Investment Letters for the Value Contrarian Fund
2019 Second Quarter
Value Contrarian Equity Fund
We could invest $100 billion in the next year, just not at the prices we like. It is not in the interest of (our) shareholders that we start behaving like everybody else
CEO Berkshire Hathaway
…A decision to cut rates isn’t necessarily good news… First, it means the Fed thinks trouble is looming. And second it certainly doesn’t guarantee the problem will be solved.
(Note: The ten rate cuts starting in 2007 didn’t prevent a recession or severe bear market in 2008-2009)
Inverted yield curves in the U.S. and elsewhere, (ie: whereby 2-year interest rates exceed the 10-year rate) tell us very little about the timing of future economic downturns…
In the last twenty-five years an inverted yield curve (whereby short-term interest rates defy the norm and exceed long term rates), has had a much stronger record as a predication of recession.
In fact, the yield on 10-year Treasury bonds has dipped below that of two-year Treasury’s before each of the past three most recent recessions. (According to Deutsch Bank research, the median lag between an invented yield curve and the onset of a recession was 17 months). Thus, a yield curve inversion often tells us a recession is in the pipeline, but not its specific arrival date! Obviously, recessions are not positive news for corporate earnings growth.
One important element the yield curve indicator, and most financial industry commentators fail to discuss, is the fact that stock markets usually peak well before the onset of any recession! The markets will start to discount a slowdown in the economy well before it is upon us. Thus, a recession in the autumn of 2020 could well show up in the stock markets by late 2019 or early 2020.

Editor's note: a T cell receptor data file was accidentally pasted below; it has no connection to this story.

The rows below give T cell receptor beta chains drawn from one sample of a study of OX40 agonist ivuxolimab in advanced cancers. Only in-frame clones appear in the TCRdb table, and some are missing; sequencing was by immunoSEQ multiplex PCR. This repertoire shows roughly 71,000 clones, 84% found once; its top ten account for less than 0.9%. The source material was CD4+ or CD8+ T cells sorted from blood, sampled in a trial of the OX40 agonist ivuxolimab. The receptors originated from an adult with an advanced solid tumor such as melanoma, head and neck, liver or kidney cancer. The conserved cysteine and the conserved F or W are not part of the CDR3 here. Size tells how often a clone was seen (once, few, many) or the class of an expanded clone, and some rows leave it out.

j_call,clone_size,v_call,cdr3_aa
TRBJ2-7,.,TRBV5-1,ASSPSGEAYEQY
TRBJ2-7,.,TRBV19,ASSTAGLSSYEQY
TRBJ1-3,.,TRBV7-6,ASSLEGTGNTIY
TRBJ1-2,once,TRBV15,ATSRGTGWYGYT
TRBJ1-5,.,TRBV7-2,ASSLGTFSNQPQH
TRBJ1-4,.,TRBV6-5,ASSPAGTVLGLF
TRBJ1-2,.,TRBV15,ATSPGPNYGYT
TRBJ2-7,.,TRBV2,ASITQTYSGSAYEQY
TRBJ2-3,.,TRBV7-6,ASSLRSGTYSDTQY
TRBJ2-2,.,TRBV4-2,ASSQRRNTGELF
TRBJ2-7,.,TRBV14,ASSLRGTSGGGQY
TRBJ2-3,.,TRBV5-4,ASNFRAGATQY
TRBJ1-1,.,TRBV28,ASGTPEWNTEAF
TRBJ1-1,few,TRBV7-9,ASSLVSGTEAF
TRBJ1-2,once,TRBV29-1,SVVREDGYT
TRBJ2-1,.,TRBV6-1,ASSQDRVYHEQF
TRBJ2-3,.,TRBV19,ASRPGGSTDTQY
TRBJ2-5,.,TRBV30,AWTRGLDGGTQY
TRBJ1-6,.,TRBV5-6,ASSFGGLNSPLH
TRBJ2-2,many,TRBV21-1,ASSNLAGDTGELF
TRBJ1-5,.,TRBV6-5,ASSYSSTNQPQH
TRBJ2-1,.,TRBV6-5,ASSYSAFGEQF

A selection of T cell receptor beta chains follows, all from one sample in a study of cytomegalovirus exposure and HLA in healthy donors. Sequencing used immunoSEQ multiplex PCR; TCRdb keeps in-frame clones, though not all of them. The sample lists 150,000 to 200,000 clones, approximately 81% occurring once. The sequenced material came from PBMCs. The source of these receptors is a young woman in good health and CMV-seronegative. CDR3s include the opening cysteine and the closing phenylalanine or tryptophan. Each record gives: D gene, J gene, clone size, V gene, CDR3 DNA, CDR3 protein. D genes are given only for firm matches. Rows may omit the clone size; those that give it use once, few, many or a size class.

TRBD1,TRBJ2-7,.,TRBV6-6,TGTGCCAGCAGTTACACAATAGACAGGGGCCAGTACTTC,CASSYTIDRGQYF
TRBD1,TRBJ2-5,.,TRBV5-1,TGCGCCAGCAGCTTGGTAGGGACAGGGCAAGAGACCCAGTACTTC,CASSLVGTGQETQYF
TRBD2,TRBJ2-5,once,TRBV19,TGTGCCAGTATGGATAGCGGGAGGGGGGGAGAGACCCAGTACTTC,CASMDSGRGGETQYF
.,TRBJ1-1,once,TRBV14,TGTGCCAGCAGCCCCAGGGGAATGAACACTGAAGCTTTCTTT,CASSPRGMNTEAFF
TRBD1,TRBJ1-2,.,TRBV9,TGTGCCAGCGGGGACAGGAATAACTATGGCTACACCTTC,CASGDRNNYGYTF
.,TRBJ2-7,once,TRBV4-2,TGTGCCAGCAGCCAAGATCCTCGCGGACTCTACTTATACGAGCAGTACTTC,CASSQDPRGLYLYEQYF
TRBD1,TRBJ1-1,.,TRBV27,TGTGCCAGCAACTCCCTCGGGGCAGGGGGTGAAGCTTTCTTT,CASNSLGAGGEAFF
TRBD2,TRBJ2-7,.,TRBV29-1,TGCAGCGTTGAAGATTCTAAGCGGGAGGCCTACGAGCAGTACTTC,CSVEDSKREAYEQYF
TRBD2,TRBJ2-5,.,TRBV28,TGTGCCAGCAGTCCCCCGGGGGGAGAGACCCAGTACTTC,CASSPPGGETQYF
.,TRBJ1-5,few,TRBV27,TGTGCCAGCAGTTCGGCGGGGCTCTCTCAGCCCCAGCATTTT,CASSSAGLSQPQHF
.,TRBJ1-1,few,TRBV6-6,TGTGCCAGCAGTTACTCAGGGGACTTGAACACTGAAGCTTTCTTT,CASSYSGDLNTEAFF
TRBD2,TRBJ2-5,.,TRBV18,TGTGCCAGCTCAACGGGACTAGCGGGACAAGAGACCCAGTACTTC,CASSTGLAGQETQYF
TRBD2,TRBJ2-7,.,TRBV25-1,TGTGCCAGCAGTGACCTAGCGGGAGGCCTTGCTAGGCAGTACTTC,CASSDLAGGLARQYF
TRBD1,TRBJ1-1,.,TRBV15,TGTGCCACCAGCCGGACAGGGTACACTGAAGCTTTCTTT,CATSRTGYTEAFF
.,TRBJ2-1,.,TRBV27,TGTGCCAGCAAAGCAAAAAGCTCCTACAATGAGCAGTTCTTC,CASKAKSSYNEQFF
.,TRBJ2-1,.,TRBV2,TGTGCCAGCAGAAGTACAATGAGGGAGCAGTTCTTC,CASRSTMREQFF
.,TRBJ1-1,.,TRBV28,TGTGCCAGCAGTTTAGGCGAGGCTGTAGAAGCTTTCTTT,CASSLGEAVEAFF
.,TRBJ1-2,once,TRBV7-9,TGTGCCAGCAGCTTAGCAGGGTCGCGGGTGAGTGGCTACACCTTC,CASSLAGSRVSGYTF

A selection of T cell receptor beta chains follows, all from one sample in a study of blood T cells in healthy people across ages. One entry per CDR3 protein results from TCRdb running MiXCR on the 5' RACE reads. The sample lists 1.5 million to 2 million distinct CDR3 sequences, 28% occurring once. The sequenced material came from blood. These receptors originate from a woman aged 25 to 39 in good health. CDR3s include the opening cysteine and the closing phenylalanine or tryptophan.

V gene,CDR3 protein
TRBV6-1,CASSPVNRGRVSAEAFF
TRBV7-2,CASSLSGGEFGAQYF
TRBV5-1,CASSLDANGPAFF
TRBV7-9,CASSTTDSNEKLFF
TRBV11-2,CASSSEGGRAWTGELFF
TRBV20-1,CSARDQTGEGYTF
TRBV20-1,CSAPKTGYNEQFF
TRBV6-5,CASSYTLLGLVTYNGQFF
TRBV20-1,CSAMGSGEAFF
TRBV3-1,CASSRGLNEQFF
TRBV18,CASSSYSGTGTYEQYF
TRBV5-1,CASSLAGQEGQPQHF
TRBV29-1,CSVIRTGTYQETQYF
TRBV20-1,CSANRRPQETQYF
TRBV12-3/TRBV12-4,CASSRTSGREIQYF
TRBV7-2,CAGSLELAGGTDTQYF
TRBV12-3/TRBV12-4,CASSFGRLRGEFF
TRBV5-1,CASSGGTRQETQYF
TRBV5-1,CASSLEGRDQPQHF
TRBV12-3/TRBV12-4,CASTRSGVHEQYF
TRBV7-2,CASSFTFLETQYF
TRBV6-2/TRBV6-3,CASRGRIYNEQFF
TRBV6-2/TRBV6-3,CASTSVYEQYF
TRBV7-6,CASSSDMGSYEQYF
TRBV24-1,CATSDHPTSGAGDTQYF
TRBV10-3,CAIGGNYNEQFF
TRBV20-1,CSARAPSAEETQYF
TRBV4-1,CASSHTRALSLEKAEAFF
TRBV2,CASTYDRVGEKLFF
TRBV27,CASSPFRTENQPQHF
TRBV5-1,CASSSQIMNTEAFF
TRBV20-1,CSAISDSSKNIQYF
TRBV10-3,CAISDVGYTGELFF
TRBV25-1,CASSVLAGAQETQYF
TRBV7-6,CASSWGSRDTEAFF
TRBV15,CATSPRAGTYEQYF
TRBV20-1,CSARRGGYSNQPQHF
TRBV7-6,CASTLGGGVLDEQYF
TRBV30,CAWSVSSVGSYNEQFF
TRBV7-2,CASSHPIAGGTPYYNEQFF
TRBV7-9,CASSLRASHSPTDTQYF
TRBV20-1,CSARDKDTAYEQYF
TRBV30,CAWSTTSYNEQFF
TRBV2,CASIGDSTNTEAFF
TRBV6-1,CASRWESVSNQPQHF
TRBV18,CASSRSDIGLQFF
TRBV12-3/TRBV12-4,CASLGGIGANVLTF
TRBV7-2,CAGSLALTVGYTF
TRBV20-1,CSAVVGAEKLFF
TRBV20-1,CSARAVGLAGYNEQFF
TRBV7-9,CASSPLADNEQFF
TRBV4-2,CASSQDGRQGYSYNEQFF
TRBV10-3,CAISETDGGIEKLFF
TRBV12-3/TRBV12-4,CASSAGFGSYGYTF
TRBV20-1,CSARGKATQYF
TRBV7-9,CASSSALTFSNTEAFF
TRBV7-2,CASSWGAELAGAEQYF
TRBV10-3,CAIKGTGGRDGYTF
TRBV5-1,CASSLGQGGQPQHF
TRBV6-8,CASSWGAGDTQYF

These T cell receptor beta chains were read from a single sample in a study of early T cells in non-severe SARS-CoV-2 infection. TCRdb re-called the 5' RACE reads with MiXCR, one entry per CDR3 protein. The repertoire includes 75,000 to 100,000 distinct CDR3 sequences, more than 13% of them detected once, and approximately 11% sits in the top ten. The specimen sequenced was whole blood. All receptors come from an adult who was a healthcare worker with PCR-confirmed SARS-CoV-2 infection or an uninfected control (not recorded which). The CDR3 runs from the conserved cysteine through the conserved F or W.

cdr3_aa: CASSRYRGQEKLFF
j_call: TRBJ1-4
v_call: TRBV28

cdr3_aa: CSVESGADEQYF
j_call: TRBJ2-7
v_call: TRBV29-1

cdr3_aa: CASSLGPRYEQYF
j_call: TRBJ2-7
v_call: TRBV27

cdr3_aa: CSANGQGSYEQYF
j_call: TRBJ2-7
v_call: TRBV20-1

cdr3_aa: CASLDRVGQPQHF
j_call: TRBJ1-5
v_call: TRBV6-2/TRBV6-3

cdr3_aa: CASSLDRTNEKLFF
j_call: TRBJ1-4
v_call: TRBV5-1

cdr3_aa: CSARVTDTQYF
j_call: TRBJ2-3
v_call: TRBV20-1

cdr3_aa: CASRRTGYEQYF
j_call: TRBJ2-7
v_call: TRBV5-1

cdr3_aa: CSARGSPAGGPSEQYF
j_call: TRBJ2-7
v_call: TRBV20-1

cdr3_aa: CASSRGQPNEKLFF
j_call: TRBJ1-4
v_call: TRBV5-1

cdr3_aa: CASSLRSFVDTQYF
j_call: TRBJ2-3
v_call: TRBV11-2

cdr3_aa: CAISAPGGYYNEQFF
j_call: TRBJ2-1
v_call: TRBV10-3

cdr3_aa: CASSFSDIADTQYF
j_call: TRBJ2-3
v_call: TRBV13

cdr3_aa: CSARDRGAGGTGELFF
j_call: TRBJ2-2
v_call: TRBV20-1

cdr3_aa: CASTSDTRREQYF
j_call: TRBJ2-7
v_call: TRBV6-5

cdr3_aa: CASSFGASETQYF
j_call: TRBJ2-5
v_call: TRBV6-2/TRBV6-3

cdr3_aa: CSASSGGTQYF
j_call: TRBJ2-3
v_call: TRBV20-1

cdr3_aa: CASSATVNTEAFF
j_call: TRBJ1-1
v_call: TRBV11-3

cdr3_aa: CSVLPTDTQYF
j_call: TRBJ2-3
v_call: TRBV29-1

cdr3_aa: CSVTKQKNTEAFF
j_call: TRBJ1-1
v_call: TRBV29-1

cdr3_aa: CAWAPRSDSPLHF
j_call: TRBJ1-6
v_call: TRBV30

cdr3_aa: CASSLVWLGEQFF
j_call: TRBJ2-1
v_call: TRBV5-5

Second Quarter Performance
That what has performed best in the past isn’t likely to perform well in the future, and what has disappointed in the past is where the opportunities lie.
CEO Research Affiliated
August 20, 2019
Danger for investors lurks not with volatile stock markets, but with disruptive technologies or changing consumer tastes. Think fresh or sugar free products, as opposed to sugary drinks and packaged processed foods.
Value Contrarian Asset Management Inc.
Your Fund ended the second quarter with a net asset value of $3,370.47 per unit, an increase of $159.93 from the December 31, 2018 net asset value of $3,210.54 per unit (after the distributions). Your Fund return: + 5.0% year to date.